“Building missions from sugar cubes and popsicle sticks does not help students understand the period and is offensive to many,” says the framework. Helen Hunt Jackson’s original vision in writing the story of Ramona was renewed. “Some American Indians have likened the mission projects to projects that require students to re-create plantations in the American South or concentration camps in Germany,” said Tuyen Tran, assistant director of the California History Social-Science Project.
Books like A Cross of Thorns and the journals of soldier-explorers like Jean François de Galaup, comte de La Perouse chronicle California’s early plantation culture, where, as La Perouse described in 1786, “men and women are collected by the sound of a bell; the resemblance [to a plantation] is so perfect that we have seen both men and women in irons…and the noise of the whip might have struck our ears.” Out of these acknowledgments an anti-bell movement emerged.
Others argue against removal. At academic conferences, in books like Gregory Orfalea’s 2014 biography of Junípero Serra, in op-eds, historical diaries, and modern liturgical apologies, and even in anthropological studies of the scientific illuminations of sunlight in mission architecture, consideration is asked for the cultural lessons mission history provides. This is our perennial question: Whose voice governs our acknowledgment of heritage and its ideas? If a fake bell falls out of favor, and no one is around to agree, does it make a righteous sound?
The cynic’s answer ignores history; the camino is a strip-malled transit artery in need of a bullet train. But El Camino Real bears witness to everything that makes us human—our dual capacity for cruelty and love, empathy and selfishness, grace and lack of mercy. It’s fair to ask what that testimony actually looks and sounds like.
It’s a song of itself. It came from a blending of cultures and creativity by people who encountered one another through music and storytelling, through design and nature. It’s the memoir and poetry of Native American writer Deborah Miranda, or a play like Octavio Solis’s Mother Road, or “Yanga,” a new work for orchestra from Mexico’s Gabriela Ortiz. It’s reflective of a place and time like John Steinbeck’s Grapes of Wrath or the sublime musical syncretism created by indigenous mission composers of the Mexican baroque period. The theatrical elements of the baroque mass—the music, the proscenium, the costumes, the curated pageantry—were intended to beguile Native people into adopting Christ. But their adaptations created new music so profound, even nonbelievers were moved.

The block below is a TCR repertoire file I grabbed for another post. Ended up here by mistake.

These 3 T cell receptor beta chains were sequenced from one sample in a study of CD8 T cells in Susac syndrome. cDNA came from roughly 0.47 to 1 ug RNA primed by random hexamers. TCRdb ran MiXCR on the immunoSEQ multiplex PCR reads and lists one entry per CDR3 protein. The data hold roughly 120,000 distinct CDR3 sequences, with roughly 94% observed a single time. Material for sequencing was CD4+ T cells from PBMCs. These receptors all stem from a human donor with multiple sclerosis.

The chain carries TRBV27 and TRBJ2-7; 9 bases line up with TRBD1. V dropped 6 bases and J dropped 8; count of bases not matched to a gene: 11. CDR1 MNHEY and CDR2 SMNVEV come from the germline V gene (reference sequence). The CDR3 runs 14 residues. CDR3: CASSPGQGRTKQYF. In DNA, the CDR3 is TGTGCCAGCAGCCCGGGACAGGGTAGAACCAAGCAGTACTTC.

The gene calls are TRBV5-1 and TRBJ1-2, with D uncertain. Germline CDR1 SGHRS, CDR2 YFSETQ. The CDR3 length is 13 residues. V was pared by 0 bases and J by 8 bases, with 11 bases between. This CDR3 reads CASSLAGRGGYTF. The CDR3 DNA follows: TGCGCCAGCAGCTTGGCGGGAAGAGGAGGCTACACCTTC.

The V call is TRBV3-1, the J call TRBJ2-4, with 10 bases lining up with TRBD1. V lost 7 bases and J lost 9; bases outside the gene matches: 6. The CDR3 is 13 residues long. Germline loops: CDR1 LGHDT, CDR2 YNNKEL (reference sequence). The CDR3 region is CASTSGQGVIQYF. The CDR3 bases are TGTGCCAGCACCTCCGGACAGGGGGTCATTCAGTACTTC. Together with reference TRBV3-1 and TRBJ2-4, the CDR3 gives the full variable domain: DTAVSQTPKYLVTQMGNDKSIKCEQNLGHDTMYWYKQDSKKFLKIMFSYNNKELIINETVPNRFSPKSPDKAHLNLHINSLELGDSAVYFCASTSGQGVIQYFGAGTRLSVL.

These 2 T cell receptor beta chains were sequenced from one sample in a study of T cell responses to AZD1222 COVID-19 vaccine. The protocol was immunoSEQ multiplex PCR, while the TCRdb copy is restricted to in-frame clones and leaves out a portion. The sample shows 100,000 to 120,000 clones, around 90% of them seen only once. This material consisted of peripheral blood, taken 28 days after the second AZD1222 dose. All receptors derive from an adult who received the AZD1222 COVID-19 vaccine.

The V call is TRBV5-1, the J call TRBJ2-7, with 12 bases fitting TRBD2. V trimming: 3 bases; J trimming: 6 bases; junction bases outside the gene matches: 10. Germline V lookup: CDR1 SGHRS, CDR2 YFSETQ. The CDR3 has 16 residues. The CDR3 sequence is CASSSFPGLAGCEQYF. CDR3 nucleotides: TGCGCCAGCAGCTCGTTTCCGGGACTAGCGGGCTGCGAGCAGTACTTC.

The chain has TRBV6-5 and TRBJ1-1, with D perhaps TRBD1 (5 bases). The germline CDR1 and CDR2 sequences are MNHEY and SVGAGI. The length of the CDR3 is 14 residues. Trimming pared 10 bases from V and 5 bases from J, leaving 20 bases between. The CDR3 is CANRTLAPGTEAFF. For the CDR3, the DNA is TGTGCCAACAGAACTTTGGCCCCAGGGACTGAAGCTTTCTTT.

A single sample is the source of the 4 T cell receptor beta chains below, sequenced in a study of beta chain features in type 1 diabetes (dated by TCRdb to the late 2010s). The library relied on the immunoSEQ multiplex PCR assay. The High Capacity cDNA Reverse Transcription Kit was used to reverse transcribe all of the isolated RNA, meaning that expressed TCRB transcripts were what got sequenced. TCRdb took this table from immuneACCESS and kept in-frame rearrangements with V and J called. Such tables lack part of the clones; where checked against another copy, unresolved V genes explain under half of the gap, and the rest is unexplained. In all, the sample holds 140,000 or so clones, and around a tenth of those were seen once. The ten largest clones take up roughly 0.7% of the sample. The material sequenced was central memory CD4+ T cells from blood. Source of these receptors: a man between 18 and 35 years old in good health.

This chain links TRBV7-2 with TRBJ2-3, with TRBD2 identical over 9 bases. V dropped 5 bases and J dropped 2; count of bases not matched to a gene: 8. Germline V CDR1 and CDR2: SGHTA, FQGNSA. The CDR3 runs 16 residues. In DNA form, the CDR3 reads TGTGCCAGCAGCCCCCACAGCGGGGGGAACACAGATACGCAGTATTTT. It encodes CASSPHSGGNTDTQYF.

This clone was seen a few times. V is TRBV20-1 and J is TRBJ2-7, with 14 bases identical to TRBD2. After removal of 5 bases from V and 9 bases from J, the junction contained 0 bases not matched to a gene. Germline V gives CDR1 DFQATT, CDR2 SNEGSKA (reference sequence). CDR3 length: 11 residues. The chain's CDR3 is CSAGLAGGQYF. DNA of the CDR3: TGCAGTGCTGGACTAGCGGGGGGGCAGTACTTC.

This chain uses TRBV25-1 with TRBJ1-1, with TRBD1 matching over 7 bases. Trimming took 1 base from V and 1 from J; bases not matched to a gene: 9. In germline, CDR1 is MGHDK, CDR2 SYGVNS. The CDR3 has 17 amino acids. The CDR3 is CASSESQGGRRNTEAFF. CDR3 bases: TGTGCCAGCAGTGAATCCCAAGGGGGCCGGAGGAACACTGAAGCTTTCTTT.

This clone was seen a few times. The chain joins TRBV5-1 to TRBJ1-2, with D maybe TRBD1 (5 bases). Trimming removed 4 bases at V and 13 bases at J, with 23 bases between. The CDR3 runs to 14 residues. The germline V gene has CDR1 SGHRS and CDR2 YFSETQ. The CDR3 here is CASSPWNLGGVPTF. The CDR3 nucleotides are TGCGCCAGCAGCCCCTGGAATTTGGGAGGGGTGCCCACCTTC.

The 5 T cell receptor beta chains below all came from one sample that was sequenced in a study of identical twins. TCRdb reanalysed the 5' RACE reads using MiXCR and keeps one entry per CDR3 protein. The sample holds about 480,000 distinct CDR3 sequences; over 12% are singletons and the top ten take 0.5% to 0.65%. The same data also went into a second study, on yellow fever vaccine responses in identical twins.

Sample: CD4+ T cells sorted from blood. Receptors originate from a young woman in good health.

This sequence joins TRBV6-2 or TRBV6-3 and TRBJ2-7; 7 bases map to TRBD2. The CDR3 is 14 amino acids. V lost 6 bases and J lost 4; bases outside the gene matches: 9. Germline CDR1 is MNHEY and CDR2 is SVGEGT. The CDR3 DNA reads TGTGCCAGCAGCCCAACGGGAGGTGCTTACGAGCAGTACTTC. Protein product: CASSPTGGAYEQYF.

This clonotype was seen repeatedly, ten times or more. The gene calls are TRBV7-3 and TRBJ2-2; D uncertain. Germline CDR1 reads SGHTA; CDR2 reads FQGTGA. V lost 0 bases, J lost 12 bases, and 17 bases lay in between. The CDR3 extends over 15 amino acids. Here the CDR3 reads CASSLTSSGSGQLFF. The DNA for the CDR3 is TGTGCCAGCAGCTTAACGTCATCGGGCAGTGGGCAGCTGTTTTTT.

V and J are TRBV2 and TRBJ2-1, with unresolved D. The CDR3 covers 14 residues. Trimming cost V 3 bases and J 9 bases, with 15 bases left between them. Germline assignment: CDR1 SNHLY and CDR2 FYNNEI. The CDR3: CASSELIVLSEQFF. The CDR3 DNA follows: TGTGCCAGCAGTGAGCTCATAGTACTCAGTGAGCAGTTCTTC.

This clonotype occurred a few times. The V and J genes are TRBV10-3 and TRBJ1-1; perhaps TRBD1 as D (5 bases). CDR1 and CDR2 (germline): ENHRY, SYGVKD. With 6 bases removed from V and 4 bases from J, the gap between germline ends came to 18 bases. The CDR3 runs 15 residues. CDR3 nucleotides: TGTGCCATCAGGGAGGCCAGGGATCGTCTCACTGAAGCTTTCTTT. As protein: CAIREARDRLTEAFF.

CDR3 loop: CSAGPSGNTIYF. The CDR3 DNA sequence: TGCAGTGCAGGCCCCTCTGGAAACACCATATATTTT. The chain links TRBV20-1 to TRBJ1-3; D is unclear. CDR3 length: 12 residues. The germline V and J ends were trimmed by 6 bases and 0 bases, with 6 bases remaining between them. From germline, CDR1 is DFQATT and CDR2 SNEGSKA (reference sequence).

The highway bells of El Camino Real are installed without clappers to prevent theft. This removal of their essence might symbolize America’s legacy of manifest destiny. Or it might offer another possibility—the idea of restoring voice. The highway bells were born out of Ramona’s story. And in the end, even as she finally claims peace with a new love, Jackson writes, even in a new world, “Ramona might well doubt her own identity.”
But old roads have a habit of reclaiming trampled identity or the memory of treasured stories. The bells of California’s missions had many purposes. They rang to call people to prayer, to mourn, to work, to form a community, to force a community, to imagine good and evil. And while the highway bells are silent, their call is perhaps the strongest: to come together and imagine a new path of reconciliation.
Marcela Davison Avilés wrote about The L Word for Alta, Winter 2020.